Skip to Main Content

MLA Citation

Basic Information

Citations include the following pieces of information in this order, regardless of format. If a piece of information is not given for your source, omit it and skip to the next available piece.

  1. Author.
  2. Title of source.
  3. Title of container,
  4. Other contributors (such as a director, narrator, or translator),
  5. Version,
  6. Number,
  7. Publisher,
  8. Publication date,
  9. Location (may include page numbers for the location of a work in a text, the URL for an online source, or a DOI).

For more information on any piece, please see MLA Handbook by The Modern Language Association of America. 

  • List all sources in alphabetical order by the last name of the author in the Works Cited page
  • If there are three or more authors, list the first author followed by the phrase et al.
  • Capitalize each word in the title of a work
    • Do NOT capitalize articles, prepositions, and coordinating conjunctions unless they are located at the beginning of the title
  • Use italics for the titles of self-contained works (books, journals, web sites, databases)
  • Use quotation marks for the titles of works contained in larger works (articles, essays, short stories)
  • Use a hanging indent of .5 inch to indent all lines after the first line of a citation
  • Include and italicize the name of the database used to find articles 

In-Text Citations

  • Whenever you paraphrase or directly quote from a source, you must acknowledge the author with a citation
  • Page number is required for all citations unless there are no page numbers on the source


Work with author and page numbers:   (Author 74) 

Work with no author:  ("Short title” 82)

Work with no author and no page numbers:  (“Short title)


Black, Elizabeth L., and Sarah Anne Murphy. “The Out Loud Assignment: Articulating Library Contributions to First-Year Student Success.” The Journal of Academic Librarianship, vol. 43, no. 5, Sept. 2017, pp. 409–16. ScienceDirect, doi:10.1016/j.acalib.2017.06.008.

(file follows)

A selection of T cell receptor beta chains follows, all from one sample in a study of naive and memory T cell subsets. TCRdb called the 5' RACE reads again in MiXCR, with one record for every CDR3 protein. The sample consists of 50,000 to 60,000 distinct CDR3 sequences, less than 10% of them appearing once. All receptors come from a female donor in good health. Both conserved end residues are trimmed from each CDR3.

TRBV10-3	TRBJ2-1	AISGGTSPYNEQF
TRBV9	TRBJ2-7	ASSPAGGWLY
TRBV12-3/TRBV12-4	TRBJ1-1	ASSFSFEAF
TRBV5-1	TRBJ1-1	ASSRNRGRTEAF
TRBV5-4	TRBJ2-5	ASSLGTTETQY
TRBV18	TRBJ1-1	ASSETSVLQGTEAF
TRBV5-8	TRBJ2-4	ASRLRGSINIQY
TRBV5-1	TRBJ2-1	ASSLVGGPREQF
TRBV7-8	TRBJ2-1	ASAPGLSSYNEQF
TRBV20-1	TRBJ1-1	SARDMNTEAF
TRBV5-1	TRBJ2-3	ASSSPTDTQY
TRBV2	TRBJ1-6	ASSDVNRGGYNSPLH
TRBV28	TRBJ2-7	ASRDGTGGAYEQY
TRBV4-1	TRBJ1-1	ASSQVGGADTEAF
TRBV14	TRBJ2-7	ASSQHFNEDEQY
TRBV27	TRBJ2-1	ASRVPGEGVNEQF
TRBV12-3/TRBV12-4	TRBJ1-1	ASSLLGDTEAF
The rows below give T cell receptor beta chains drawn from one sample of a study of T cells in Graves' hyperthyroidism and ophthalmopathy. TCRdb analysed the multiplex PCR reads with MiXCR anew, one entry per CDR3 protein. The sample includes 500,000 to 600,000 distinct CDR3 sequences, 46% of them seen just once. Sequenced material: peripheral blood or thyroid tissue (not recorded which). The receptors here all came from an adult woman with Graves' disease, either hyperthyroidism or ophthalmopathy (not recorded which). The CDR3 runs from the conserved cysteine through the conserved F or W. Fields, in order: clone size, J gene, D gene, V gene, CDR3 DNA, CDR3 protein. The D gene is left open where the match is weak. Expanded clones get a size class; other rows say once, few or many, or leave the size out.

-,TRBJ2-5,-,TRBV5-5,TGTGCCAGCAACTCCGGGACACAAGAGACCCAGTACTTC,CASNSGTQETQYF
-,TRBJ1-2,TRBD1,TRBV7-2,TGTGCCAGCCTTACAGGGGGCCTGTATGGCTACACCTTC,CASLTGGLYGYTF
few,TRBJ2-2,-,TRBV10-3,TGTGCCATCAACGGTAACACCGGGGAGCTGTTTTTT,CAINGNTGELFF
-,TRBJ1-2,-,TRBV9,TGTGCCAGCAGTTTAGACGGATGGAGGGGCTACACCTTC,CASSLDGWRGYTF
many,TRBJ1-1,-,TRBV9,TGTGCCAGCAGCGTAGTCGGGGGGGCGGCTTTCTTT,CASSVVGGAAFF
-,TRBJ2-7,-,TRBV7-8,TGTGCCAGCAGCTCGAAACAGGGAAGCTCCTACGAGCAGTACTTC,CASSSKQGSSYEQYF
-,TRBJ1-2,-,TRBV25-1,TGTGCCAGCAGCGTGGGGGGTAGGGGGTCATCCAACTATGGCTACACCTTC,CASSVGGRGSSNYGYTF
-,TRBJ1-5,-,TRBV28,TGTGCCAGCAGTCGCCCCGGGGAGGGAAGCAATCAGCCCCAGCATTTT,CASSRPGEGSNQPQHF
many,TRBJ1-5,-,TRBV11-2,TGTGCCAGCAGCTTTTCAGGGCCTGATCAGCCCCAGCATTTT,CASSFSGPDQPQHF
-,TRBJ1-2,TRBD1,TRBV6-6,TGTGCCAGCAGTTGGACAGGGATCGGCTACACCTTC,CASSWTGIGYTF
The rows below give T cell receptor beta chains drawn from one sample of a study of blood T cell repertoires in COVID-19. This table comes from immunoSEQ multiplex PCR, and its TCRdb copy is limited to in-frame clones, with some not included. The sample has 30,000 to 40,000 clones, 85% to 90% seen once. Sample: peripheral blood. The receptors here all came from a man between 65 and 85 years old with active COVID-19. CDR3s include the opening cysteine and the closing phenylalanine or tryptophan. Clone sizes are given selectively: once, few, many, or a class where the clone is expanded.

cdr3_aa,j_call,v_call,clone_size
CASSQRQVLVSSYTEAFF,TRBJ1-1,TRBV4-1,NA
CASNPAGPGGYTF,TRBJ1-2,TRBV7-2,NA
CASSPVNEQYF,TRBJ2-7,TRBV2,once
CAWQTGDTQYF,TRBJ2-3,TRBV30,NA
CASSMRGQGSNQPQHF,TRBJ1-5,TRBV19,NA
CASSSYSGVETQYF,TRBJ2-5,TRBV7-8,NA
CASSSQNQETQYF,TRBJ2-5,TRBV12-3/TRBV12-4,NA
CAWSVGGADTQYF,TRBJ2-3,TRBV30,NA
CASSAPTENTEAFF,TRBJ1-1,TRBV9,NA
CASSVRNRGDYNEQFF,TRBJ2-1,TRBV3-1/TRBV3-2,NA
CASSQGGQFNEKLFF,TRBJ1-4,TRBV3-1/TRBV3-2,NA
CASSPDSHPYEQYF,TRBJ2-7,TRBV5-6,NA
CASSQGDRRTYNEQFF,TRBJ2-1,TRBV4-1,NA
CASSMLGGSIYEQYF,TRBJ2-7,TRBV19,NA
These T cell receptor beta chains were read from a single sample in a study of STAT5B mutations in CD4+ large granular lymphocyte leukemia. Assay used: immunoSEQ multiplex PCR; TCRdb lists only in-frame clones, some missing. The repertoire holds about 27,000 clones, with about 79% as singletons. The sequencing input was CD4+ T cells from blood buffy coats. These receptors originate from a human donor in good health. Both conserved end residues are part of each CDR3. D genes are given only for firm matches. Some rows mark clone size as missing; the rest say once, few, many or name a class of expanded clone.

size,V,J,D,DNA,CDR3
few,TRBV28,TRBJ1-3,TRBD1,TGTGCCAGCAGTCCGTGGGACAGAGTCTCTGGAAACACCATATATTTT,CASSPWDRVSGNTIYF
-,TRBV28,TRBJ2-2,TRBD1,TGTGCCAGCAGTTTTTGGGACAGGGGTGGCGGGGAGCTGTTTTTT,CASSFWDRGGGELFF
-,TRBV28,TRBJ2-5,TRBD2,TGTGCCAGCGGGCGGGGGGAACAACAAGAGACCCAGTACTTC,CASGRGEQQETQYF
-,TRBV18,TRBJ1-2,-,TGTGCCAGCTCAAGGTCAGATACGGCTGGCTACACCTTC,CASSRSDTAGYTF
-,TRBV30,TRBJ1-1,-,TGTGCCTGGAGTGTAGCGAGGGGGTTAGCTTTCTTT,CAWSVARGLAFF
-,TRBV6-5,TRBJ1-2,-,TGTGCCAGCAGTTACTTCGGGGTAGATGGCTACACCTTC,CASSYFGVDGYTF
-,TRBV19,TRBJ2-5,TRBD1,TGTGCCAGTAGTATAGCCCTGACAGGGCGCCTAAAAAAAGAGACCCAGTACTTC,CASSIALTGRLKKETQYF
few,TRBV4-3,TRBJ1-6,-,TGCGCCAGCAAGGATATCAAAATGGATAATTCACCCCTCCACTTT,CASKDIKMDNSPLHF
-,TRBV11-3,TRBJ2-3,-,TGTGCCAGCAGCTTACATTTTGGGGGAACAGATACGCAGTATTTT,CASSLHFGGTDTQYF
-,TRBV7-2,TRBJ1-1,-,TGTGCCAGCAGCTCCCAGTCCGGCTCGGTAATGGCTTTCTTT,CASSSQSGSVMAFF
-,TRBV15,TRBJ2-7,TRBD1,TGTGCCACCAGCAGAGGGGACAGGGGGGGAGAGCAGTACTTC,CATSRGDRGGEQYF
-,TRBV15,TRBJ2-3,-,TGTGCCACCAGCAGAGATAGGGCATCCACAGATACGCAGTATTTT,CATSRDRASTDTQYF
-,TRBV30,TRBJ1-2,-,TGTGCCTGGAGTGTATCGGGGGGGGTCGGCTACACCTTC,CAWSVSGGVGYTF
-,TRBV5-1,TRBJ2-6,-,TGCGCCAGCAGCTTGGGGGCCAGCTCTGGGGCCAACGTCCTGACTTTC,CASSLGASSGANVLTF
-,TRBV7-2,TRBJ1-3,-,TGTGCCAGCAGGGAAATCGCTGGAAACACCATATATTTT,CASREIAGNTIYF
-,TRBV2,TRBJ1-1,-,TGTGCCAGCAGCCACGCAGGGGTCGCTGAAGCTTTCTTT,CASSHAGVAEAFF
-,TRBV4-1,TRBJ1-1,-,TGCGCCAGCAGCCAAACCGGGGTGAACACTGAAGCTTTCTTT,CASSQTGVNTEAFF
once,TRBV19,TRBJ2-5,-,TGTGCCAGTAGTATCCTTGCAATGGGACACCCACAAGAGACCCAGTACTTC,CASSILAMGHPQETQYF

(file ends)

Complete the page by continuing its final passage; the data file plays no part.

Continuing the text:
Note: When including the URL for an article in a database, look for a permalink or stable URL, not the URL from your browser's address bar. A DOI is the most reliable location if it is available.

Published Online

Neal, Jim. “Fight for School Libraries.” American Libraries Magazine, 1 Mar. 2018,


Neal, Jim. “Fight for School Libraries: Student Success Depends on Them.” American Libraries, vol. 49, no. 3–4, Mar. 2018, p. 4Academic Search Complete

Web Page with an Organization Author

duPont-Ball library. “Academic Library Impact on Student Learning and Success: Library Impact on Student Learning and Success.” Research Guides, 19 Apr. 2021, Accessed 17 Dec. 2021.

Web Page with an Author

Kessler, Emily. “How Academic Libraries Are Changing and What Staff Must Prepare For.” Brightspot Strategy, 17 Dec. 2018, Accessed 17 Dec. 2021.

Web Page with No Author

“Where to Study Better? Decides between Your Home and the Library.” Education Task, 9 Feb. 2017, Accessed 17 Dec. 2021.

Published Online

Brody, Jane E. “An Underappreciated Key to College Success: Sleep.” The New York Times, 13 Aug. 2018


Brody, Jane E. “An Underappreciated Key to College Success: Sleep.” The New York Times, 14 Aug. 2018, p. D5.


Baril, Kathleen, and Jennifer Donley. Academic Library Job Descriptions. Association of College and Research Libraries, 2021.

Book with an Editor

Edwards, Kimberley, and Tricia Mackenzie, editors. Telling the Technical Services Story: Communicating Value. ALA Editions, 2021.

Chapter in an Edited Book

Ellis, Kaylan, et al. “Small but Mighty: Cultivating a Community of Practice to Document the Past and Prepare for the Future.” Telling the Technical Services Story: Communicating Value, edited by Kimberley Edwards and Tricia Mackenzie, ALA Editions, 2021, pp. 65–78.


Herzog, Patricia Snell. The Science of College: Navigating the First Year and Beyond. E-book ed., Oxford University Press, 2020.

Manual and Additional Resources

Library Hours